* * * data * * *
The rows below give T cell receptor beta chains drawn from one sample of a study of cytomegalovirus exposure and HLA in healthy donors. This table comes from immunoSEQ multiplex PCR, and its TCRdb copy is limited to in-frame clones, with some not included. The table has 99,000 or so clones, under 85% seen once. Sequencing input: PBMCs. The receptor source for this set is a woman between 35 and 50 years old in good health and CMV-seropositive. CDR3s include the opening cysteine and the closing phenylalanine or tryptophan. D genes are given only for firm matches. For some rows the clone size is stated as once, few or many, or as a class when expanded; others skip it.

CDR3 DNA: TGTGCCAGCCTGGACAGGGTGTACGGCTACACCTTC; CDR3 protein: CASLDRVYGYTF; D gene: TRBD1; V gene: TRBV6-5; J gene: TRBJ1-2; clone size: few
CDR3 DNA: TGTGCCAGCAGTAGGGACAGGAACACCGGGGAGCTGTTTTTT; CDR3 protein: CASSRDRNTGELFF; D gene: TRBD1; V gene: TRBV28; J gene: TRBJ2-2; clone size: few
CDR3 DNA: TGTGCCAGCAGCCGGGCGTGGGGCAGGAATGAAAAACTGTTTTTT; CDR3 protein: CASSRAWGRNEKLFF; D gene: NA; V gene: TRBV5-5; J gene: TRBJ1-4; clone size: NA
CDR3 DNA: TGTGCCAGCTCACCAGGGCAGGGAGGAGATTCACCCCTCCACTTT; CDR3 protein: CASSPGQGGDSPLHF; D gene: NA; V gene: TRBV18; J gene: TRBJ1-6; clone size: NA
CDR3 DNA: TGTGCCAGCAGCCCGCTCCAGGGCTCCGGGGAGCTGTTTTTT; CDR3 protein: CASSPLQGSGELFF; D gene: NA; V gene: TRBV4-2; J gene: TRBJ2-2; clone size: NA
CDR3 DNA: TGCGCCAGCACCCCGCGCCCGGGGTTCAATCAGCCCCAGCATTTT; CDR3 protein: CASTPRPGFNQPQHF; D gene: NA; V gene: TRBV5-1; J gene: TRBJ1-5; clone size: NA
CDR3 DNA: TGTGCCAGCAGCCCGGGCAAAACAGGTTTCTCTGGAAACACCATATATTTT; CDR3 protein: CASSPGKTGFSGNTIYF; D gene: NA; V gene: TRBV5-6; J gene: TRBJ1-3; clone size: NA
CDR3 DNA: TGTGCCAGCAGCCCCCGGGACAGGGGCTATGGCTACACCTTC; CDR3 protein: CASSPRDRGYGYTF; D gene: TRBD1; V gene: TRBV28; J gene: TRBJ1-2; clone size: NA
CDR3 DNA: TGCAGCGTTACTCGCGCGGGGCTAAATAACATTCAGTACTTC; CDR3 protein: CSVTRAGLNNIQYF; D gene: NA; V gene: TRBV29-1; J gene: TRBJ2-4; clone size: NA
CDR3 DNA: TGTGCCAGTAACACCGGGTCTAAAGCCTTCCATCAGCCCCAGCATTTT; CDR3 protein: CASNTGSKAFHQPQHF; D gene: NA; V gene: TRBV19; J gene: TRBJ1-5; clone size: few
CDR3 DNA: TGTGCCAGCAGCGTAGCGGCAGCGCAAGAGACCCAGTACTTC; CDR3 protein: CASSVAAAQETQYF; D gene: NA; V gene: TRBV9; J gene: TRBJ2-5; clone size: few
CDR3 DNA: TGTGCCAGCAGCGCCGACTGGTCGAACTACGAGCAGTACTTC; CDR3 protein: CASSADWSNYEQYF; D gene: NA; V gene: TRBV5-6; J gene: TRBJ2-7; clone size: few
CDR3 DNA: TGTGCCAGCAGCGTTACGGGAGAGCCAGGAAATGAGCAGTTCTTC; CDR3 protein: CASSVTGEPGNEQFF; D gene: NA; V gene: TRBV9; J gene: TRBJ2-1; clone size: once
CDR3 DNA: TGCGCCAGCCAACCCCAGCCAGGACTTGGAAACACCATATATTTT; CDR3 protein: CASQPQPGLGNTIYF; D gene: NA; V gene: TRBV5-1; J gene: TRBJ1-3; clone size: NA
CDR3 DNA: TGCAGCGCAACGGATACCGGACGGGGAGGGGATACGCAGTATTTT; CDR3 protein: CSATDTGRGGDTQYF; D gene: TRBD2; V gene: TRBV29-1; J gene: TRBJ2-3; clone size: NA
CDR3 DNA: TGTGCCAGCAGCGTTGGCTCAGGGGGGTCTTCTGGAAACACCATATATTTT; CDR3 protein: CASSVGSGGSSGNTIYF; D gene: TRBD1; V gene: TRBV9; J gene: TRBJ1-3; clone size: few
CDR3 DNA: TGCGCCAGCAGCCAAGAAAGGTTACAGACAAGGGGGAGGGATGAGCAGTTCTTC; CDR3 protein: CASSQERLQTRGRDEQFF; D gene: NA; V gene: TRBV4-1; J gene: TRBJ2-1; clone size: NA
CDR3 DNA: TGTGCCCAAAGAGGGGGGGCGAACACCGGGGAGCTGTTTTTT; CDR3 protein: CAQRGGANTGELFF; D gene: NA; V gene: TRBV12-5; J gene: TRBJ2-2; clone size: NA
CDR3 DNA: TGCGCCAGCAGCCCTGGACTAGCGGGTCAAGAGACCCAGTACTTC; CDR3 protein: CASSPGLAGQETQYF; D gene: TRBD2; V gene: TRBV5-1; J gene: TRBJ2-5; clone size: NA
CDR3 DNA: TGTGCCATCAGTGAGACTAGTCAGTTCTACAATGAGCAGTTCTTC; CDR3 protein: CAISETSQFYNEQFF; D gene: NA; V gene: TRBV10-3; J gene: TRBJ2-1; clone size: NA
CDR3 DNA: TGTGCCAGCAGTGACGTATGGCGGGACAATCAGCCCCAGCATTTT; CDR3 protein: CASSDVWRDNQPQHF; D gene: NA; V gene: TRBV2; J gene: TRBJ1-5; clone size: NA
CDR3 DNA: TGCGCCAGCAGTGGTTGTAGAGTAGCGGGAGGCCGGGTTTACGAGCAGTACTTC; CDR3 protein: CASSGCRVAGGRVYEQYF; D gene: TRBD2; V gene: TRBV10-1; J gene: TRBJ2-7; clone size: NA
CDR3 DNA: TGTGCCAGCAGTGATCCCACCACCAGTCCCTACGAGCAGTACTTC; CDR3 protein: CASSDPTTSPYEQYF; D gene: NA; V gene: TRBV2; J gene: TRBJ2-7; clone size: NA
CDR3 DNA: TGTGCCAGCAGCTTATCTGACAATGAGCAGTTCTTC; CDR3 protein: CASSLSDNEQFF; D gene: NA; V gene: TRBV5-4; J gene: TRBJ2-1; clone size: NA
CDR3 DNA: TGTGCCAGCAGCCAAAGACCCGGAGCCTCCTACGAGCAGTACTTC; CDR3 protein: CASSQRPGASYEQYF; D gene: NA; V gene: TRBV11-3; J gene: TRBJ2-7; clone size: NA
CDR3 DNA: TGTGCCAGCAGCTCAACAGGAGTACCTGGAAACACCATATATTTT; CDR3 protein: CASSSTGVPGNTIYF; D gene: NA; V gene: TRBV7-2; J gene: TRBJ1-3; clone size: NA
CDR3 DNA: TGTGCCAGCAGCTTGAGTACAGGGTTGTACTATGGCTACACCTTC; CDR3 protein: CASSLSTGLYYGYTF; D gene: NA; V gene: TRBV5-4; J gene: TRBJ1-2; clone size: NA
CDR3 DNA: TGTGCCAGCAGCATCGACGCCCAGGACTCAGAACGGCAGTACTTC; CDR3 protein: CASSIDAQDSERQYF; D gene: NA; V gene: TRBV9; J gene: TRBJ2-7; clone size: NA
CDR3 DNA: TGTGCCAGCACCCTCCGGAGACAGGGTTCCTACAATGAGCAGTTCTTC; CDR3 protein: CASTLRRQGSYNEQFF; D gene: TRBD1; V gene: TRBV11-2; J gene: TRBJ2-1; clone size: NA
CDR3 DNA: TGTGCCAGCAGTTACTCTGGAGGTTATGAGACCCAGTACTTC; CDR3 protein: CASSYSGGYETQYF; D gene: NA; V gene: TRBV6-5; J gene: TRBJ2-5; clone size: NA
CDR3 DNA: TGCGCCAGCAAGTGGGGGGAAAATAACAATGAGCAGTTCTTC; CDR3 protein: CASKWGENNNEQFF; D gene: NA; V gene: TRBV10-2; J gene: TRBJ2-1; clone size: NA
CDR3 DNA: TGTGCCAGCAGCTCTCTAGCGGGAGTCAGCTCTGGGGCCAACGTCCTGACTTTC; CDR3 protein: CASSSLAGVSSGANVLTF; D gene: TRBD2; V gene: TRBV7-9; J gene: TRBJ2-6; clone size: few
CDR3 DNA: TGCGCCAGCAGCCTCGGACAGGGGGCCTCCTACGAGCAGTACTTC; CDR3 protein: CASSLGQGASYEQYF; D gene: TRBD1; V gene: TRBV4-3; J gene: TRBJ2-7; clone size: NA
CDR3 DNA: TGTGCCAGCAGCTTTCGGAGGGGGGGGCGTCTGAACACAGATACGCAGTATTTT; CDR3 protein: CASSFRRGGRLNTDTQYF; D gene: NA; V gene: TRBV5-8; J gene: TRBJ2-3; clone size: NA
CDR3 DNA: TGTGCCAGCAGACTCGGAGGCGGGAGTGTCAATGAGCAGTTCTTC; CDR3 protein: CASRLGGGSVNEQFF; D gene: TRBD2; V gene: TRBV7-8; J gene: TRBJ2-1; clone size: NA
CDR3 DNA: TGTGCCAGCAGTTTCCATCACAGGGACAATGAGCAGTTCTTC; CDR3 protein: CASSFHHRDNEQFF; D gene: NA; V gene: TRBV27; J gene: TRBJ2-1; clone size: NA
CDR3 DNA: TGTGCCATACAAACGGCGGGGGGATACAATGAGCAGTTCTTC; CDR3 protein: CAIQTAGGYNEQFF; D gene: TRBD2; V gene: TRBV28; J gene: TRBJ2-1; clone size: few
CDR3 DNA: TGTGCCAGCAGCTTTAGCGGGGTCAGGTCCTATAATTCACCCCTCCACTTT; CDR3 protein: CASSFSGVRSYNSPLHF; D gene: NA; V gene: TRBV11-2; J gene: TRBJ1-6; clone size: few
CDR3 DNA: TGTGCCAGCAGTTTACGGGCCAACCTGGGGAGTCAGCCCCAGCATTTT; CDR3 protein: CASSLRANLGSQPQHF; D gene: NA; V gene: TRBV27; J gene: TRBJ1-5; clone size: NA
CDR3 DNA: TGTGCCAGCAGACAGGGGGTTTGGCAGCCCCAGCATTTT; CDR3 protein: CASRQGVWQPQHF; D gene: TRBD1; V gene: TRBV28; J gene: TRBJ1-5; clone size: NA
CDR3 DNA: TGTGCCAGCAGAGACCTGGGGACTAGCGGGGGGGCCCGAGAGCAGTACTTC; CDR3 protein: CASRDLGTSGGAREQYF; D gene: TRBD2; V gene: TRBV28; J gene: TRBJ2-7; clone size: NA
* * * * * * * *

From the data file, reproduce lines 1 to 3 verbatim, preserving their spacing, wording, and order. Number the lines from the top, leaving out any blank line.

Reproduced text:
The rows below give T cell receptor beta chains drawn from one sample of a study of cytomegalovirus exposure and HLA in healthy donors. This table comes from immunoSEQ multiplex PCR, and its TCRdb copy is limited to in-frame clones, with some not included. The table has 99,000 or so clones, under 85% seen once. Sequencing input: PBMCs. The receptor source for this set is a woman between 35 and 50 years old in good health and CMV-seropositive. CDR3s include the opening cysteine and the closing phenylalanine or tryptophan. D genes are given only for firm matches. For some rows the clone size is stated as once, few or many, or as a class when expanded; others skip it.

CDR3 DNA: TGTGCCAGCCTGGACAGGGTGTACGGCTACACCTTC; CDR3 protein: CASLDRVYGYTF; D gene: TRBD1; V gene: TRBV6-5; J gene: TRBJ1-2; clone size: few
CDR3 DNA: TGTGCCAGCAGTAGGGACAGGAACACCGGGGAGCTGTTTTTT; CDR3 protein: CASSRDRNTGELFF; D gene: TRBD1; V gene: TRBV28; J gene: TRBJ2-2; clone size: few